Thursday, June 23, 2011

120 Influences, Part 11: Composers

Here's another list I couldn't keep to just ten:

  1. Johann Sebastian Bach: The father and the master of all composers. Everyone musical owes something to him. I shall listen to his solo pieces for piano, violin, and cello forever.

  2. Ludwig van Beethoven: Yes, Symphony 9, but my favorites are his string quartets, especially his last four, no. 13 in B-flat (opus 130), no. 14 in C-sharp (opus 131), no 15 in A (opus 132), and no 16 in F (opus 135).

  3. Frederic Chopin: His works for piano are the standard. His complete works for solo piano by Arthur Rubinstein and Vladimir Ashkenazy are readily available.

  4. Bob Dylan: The prolific troubadour of the past half-century. Of his 50-plus albums, his first six remain all-time standouts: Bob Dylan (1962), The Freewheelin' Bob Dylan (1963), The Times They Are a-Changin' (1964), Another Side of Bob Dylan (1964), Bringing It All Back Home (1965), and Highway 61 Revisited (1965).

  5. Duke Ellington: The greatest American composer of the twentieth century and perhaps of anywhere ever. Listen to any of his suites: Black, Brown and Beige, Liberian Suite, Such Sweet Thunder, Afro-Bossa, Far East Suite, Latin American Suite, New Orleans Suite, Afro-Eurasian Eclipse, and Toga Brava Suite. And these are just for starters.

  6. George Gershwin: The romantic, inventive prodigy who crossed jazz, musical, and classical genres to unforgettable success and popular appeal. His songs are great, but so are Rhapsody in Blue and Porgy and Bess.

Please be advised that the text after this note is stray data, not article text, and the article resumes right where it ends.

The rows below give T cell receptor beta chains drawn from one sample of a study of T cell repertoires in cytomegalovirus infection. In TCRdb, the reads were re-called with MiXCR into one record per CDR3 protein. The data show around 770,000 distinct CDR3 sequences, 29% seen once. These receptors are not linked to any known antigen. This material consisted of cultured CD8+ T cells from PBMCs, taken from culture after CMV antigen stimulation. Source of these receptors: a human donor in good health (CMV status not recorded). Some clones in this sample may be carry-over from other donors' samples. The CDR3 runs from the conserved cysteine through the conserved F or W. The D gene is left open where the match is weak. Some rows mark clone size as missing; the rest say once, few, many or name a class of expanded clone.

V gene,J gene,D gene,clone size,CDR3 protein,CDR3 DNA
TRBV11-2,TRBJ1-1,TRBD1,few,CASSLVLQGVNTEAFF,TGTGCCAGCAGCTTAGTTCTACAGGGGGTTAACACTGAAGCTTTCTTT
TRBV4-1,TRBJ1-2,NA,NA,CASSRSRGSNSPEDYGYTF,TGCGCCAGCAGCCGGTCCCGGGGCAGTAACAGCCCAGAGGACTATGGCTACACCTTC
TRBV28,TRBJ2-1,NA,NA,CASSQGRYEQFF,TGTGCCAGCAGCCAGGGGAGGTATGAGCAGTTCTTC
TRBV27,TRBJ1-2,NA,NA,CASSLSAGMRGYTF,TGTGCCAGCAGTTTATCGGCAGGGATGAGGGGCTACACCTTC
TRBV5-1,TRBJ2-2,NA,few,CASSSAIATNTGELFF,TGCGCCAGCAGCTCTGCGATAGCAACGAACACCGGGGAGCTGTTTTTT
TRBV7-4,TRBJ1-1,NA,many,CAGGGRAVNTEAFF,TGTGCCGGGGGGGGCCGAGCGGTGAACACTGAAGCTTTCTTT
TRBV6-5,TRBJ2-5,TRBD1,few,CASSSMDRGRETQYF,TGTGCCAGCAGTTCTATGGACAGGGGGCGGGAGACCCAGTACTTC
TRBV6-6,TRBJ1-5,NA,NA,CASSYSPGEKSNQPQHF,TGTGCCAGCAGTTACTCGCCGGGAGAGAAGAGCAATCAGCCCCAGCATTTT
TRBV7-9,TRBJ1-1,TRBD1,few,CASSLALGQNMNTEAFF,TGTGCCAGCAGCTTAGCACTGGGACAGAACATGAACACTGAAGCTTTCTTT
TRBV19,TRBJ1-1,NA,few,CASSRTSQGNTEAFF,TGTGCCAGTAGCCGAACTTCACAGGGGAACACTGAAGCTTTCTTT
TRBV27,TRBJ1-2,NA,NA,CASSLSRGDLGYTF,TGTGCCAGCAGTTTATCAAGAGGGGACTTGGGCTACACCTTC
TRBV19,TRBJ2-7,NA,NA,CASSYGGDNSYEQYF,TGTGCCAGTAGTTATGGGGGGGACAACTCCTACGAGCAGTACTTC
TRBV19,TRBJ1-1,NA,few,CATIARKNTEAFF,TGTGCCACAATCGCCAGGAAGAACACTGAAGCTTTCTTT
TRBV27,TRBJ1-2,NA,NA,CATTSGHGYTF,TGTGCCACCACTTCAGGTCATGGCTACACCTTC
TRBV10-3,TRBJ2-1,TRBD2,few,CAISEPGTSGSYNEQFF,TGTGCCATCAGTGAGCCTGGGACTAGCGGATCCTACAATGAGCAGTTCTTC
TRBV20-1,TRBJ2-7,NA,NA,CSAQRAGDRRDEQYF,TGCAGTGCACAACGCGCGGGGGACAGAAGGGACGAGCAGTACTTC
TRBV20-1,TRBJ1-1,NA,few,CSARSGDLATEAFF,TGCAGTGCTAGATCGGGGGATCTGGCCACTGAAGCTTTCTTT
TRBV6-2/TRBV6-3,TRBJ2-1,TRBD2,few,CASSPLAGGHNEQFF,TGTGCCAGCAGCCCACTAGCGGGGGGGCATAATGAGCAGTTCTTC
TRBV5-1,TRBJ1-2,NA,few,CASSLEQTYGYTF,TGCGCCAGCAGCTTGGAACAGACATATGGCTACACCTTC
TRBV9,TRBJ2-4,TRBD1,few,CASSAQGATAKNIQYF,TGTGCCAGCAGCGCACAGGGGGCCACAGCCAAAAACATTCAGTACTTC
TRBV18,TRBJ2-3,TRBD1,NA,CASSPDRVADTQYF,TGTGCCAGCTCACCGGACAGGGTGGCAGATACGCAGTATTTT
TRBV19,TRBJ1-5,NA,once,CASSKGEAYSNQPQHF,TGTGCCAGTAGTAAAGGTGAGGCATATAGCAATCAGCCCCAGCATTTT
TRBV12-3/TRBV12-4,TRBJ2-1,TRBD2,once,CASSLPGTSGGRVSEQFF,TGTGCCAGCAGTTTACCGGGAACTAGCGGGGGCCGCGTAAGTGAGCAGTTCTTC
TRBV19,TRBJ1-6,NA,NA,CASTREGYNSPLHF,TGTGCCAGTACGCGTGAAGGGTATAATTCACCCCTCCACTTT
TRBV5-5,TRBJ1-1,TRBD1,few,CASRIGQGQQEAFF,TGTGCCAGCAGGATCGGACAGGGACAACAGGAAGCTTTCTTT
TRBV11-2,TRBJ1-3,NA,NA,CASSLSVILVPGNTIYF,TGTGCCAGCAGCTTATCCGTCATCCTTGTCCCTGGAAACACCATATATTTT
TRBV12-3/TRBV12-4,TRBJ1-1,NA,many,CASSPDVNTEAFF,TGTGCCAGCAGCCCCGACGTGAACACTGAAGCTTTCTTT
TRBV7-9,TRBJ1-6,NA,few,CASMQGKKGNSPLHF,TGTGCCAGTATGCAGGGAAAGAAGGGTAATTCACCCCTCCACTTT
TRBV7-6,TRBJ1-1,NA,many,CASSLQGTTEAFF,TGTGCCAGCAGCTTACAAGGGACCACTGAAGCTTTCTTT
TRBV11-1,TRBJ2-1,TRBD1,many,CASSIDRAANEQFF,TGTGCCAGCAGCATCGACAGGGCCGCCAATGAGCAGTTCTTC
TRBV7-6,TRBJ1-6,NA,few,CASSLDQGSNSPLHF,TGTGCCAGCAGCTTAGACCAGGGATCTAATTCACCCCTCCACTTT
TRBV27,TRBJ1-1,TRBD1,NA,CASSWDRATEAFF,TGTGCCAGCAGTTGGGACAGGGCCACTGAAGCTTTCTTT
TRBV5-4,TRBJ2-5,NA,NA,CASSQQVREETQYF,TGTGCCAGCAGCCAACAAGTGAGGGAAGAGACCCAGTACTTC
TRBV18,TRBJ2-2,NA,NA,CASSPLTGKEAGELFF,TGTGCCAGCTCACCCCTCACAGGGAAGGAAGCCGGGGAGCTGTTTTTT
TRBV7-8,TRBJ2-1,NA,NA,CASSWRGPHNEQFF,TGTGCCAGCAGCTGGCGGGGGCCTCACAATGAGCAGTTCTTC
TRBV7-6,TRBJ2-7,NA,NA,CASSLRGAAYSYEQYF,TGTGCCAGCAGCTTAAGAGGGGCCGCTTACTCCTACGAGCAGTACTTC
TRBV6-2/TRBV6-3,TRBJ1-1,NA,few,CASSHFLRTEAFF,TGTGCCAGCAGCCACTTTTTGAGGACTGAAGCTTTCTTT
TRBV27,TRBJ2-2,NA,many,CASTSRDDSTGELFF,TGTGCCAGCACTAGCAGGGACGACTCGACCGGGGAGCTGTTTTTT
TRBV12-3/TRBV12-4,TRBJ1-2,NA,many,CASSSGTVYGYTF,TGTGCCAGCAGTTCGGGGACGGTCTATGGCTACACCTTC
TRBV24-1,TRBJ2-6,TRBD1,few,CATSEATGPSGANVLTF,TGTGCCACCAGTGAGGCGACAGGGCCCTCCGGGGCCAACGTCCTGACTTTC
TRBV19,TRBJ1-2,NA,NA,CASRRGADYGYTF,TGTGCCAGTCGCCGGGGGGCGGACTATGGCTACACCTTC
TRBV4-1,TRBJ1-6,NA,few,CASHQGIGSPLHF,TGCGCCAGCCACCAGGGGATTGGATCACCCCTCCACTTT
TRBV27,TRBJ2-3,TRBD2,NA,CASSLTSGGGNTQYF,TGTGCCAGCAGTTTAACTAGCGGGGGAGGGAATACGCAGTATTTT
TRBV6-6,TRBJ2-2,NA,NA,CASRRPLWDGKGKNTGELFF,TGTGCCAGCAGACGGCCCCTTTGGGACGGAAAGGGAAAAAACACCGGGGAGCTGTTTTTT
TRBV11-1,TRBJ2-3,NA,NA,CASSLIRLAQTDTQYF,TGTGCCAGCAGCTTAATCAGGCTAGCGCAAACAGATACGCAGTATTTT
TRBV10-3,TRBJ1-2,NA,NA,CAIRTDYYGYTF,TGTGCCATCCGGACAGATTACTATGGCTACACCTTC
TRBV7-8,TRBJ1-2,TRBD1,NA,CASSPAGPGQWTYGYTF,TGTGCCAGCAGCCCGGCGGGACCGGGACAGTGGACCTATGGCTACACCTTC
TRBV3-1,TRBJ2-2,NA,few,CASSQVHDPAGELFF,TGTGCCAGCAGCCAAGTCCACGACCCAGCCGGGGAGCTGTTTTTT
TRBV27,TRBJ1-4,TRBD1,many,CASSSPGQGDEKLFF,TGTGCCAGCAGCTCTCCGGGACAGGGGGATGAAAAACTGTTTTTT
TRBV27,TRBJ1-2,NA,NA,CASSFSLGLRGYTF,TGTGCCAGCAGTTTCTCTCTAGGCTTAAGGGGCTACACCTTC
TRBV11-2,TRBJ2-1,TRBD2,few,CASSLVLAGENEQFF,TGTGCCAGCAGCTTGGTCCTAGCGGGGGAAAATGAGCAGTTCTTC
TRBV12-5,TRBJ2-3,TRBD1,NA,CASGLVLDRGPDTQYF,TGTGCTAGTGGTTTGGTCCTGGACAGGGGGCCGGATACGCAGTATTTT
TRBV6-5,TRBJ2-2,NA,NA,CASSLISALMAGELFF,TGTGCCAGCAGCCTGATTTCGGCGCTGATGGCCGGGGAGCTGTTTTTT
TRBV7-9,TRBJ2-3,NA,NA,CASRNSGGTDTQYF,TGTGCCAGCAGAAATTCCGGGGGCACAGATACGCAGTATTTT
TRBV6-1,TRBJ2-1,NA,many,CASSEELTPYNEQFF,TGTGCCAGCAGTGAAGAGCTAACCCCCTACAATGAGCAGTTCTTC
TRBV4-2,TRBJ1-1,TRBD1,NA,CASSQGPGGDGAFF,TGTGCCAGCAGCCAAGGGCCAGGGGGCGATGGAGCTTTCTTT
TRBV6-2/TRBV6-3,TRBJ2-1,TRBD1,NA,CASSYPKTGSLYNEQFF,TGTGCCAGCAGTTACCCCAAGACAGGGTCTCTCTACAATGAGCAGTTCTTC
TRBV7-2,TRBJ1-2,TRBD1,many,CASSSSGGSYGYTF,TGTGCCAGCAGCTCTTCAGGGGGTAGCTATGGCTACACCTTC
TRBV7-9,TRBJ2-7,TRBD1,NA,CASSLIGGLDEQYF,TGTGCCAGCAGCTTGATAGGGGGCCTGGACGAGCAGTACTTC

7. Antonio Carlos Jobim: He exported bossa nova to the world, and countless musicians have performed his masterpieces, including Agua de Beber, Aguas de Marco, Chega de Saudade, Corcovado, Desafinado, Dindi, Garota de Ipanema, Insensatez, Samba de Uma Nota So, So Danco Samba, Triste, and Vou te Contar.

  8. John Lennon and Paul McCartney: I don't want to argue who wrote what; it's all about the voluminous, memorable music they produced in such a short timeframe.

  9. Wolfgang Amadeus Mozart: So many of the world's most creative people have been inspired by his music. Check out his piano sonatas and concertos as well as his later symphonies (no. 31 in D "Paris"; no 35 in D, "Haffner"; no, 36 in C, "Linz"; no. 38 in D, "Prague"; and no. 41 in C, "Jupiter").

  10. Cole Porter: The chief of Tin Pan Alley, the consummate composer of some 800 songs, the best known of which are All of You, Anything Goes, Begin the Beguine, Cheek to Cheek, Do I Love You?, Every Time We Say Goodbye, I Get a Kick Out of You, I Love Paris, In the Still of the Night, I've Got You Under My Skin, It's All Right with Me, Just One of Those Things, Let's Do It (Let's Fall in Love), Let's Fly Away, Let's Misbehave, Love for Sale, Miss Otis Regrets, Night and Day, Too Darn Hot, What Is This Thing Called Love?, You Do Something to Me, You'd Be So Easy to Love, You'd Be So Nice to Come Home To, and You're the Top.

  11. Richard Rodgers: He wrote the most melodic music, whether working with Lorenz Hart (Bewitched, Blue Moon, I Didn't Know What Time It Was, Isn't It Romantic, Johnny One Note, The Lady Is a Tramp, Lover, The Most Beautiful Girl in the World, My Funny Valentine, There's a Small Hotel, You Took Advantage of Me, This Can't Be Love, and Where or When) or Oscar Hammerstein (Bali Hai, Climb Every Mountain, Do-Re-Mi, Getting to Know You, Hello Young Lovers, I'm in Love with a Wonderful Guy, If I Loved You, It Might As Well Be Spring, My Favorite Things, O What a Beautiful Morning, Shall We Dance?, Some Enchanted Evening, The Sound of Music, You'll Never Walk Alone, and Younger Than Springtime).

  12. Paul Simon: He kept stretching the boundaries of folk-rock with hundreds of songs over five decades. Most memorable are America, The Boxer, Bridge over Troubled Water, Cecilia, El Condor Pasa, Fifty Ways to Leave Your Lover, The 59th Street Bridge Song, Graceland, Homeward Bound, I Am a Rock, Kodachrome, Loves Me Like a Rock, Me and Julio Down by the Schoolyard, Mother and Child Reunion, Mrs. Robinson, Old Friends, and The Sound of Silence.